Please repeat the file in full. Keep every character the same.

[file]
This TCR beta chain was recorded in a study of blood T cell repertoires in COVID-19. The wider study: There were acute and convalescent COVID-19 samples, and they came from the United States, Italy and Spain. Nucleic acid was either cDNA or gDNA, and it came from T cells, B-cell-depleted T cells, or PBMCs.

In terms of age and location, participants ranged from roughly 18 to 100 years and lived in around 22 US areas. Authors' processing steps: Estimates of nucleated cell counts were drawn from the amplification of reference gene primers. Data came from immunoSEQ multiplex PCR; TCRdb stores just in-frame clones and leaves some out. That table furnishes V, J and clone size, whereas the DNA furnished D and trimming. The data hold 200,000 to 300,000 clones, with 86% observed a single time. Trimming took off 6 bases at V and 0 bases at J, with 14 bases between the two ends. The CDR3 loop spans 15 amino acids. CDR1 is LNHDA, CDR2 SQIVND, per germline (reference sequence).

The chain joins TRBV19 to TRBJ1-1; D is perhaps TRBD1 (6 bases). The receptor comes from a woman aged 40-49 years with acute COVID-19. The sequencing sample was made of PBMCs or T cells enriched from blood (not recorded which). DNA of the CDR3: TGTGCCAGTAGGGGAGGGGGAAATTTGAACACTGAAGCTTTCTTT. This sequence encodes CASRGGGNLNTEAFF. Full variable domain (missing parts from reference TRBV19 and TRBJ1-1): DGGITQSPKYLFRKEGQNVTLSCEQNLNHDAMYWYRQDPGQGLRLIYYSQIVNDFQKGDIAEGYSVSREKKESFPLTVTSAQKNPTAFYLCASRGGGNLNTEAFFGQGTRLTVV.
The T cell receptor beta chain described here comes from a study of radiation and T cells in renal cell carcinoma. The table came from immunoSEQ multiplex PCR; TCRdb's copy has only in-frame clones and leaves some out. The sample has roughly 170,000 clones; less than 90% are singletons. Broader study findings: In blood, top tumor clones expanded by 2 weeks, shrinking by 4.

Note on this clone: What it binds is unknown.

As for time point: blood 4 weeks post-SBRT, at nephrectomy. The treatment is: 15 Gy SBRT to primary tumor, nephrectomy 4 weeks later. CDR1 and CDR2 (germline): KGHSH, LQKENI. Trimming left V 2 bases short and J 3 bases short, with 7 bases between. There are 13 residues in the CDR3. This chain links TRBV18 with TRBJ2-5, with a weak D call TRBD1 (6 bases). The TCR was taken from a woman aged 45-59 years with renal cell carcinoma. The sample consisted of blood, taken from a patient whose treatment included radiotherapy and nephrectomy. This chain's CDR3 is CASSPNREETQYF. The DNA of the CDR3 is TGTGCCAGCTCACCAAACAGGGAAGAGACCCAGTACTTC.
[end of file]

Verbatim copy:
This TCR beta chain was recorded in a study of blood T cell repertoires in COVID-19. The wider study: There were acute and convalescent COVID-19 samples, and they came from the United States, Italy and Spain. Nucleic acid was either cDNA or gDNA, and it came from T cells, B-cell-depleted T cells, or PBMCs.

In terms of age and location, participants ranged from roughly 18 to 100 years and lived in around 22 US areas. Authors' processing steps: Estimates of nucleated cell counts were drawn from the amplification of reference gene primers. Data came from immunoSEQ multiplex PCR; TCRdb stores just in-frame clones and leaves some out. That table furnishes V, J and clone size, whereas the DNA furnished D and trimming. The data hold 200,000 to 300,000 clones, with 86% observed a single time. Trimming took off 6 bases at V and 0 bases at J, with 14 bases between the two ends. The CDR3 loop spans 15 amino acids. CDR1 is LNHDA, CDR2 SQIVND, per germline (reference sequence).

The chain joins TRBV19 to TRBJ1-1; D is perhaps TRBD1 (6 bases). The receptor comes from a woman aged 40-49 years with acute COVID-19. The sequencing sample was made of PBMCs or T cells enriched from blood (not recorded which). DNA of the CDR3: TGTGCCAGTAGGGGAGGGGGAAATTTGAACACTGAAGCTTTCTTT. This sequence encodes CASRGGGNLNTEAFF. Full variable domain (missing parts from reference TRBV19 and TRBJ1-1): DGGITQSPKYLFRKEGQNVTLSCEQNLNHDAMYWYRQDPGQGLRLIYYSQIVNDFQKGDIAEGYSVSREKKESFPLTVTSAQKNPTAFYLCASRGGGNLNTEAFFGQGTRLTVV.
The T cell receptor beta chain described here comes from a study of radiation and T cells in renal cell carcinoma. The table came from immunoSEQ multiplex PCR; TCRdb's copy has only in-frame clones and leaves some out. The sample has roughly 170,000 clones; less than 90% are singletons. Broader study findings: In blood, top tumor clones expanded by 2 weeks, shrinking by 4.

Note on this clone: What it binds is unknown.

As for time point: blood 4 weeks post-SBRT, at nephrectomy. The treatment is: 15 Gy SBRT to primary tumor, nephrectomy 4 weeks later. CDR1 and CDR2 (germline): KGHSH, LQKENI. Trimming left V 2 bases short and J 3 bases short, with 7 bases between. There are 13 residues in the CDR3. This chain links TRBV18 with TRBJ2-5, with a weak D call TRBD1 (6 bases). The TCR was taken from a woman aged 45-59 years with renal cell carcinoma. The sample consisted of blood, taken from a patient whose treatment included radiotherapy and nephrectomy. This chain's CDR3 is CASSPNREETQYF. The DNA of the CDR3 is TGTGCCAGCTCACCAAACAGGGAAGAGACCCAGTACTTC.